[Basel, Switzerland – 8 September 2015]
Phase I study shows favourable safety profile and can be tested in patients
The Drugs for Neglected Diseases initiative (DNDi) has announced today at the 9th European Congress on Tropical Medicine and International Health (ECTMIH) in Basel, Switzerland, the successful completion of Phase I human clinical trials for SCYX-7158 (AN5568), the first oral drug candidate specifically developed from the earliest drug discovery stage to combat human African trypanosomiasis, or sleeping sickness, a deadly parasitic disease transmitted by the tsetse fly.
The Phase I study, conducted in France, assessed the safety, tolerability, pharmacokinetics and pharmacodynamics of SCYX-7158 after single oral ascending doses in 128 healthy human volunteers of sub-Saharan origin. It allowed for the therapeutic dose to be determined at 960 mg administered once as three tablets, with a favourable safety profile. As the drug has a long half-life (400 hours), the study was extended to ensure extensive safety monitoring of the healthy volunteers up to 210 days. This pharmacological finding has the advantage of translating into prolonged exposure with just one dose. These Phase I results confirm that the drug penetrates the brain, which is crucial to treat the late stage of the disease, where the parasite crosses the blood-brain barrier and kills patients if no treatment is given. Based on the results of this study, DNDi and partners plan to proceed to pivotal Phase IIb/III studies in 2016 at sites in the Democratic Republic of the Congo (DRC), where 90% of cases occur.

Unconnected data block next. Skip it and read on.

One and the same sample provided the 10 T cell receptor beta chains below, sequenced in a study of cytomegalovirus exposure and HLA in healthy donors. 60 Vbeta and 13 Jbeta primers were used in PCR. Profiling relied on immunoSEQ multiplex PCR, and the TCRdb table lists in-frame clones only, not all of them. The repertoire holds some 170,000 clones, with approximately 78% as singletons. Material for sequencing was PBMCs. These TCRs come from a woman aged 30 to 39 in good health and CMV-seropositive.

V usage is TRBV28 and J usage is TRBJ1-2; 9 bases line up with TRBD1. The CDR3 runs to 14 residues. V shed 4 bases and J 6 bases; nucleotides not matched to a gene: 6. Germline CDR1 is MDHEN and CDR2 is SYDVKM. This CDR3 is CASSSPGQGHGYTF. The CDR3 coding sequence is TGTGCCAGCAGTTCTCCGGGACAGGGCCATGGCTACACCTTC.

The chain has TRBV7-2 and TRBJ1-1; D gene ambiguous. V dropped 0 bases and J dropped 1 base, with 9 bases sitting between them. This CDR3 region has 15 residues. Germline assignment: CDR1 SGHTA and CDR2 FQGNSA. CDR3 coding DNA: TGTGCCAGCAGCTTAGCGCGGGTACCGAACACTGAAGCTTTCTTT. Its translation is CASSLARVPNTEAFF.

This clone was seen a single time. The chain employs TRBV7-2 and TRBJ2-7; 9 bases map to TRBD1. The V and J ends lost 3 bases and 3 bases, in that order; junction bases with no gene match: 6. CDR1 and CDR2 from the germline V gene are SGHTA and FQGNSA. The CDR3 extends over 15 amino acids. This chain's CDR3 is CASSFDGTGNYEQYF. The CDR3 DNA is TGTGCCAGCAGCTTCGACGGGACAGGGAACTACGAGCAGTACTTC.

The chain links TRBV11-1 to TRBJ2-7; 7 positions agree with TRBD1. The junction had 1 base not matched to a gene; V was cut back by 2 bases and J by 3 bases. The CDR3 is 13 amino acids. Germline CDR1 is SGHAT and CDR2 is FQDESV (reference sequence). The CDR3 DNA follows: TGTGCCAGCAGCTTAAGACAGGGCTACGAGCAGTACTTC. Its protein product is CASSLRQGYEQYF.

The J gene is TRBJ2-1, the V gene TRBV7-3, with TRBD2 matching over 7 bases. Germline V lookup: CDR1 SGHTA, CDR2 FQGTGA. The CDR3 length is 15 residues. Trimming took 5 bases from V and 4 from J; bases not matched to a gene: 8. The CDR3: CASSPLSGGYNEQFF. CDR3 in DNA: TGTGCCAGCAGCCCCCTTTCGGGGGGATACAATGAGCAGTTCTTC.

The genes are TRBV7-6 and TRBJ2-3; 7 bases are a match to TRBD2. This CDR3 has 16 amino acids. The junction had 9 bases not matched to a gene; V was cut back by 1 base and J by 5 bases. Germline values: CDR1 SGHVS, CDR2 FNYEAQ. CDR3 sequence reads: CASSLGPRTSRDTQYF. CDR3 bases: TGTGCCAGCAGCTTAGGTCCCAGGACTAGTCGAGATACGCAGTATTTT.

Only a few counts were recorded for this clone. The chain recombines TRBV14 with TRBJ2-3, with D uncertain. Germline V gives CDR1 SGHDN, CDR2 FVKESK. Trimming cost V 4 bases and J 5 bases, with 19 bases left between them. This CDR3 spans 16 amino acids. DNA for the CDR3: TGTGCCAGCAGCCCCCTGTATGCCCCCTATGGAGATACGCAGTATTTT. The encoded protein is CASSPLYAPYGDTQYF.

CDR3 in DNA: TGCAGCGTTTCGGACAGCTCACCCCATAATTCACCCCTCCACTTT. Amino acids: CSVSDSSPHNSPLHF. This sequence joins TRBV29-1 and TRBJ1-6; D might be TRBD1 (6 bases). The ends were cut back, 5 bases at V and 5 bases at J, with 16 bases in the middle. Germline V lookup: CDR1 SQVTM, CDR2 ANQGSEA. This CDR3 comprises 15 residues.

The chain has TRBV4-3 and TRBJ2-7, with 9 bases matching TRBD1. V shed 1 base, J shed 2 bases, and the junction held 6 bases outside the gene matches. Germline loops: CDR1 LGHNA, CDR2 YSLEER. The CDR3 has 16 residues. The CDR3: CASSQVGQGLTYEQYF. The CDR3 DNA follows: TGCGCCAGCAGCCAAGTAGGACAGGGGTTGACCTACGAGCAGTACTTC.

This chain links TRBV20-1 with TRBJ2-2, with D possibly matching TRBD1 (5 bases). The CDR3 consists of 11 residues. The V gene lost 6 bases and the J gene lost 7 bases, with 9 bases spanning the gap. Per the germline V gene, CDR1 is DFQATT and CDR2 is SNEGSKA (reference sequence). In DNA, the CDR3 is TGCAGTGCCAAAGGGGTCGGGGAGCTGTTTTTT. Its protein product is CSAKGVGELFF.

‘We are encouraged by the results of this important milestone for SCYX-7158, which is the fruit of collaboration and hard work of many partners’, said Dr Antoine Tarral, Head of the Human African Trypanosomiasis Clinical Programme, DNDi. ‘The motivation has been the drug candidate’s potential of becoming the first ever, oral-only, single-dose treatment for this deadly disease.’ SCYX-7158 was discovered by Anacor Pharmaceuticals, Inc. The compound was identified through DNDi’s lead optimization programme and successfully progressed through pre-clinical development in 2011.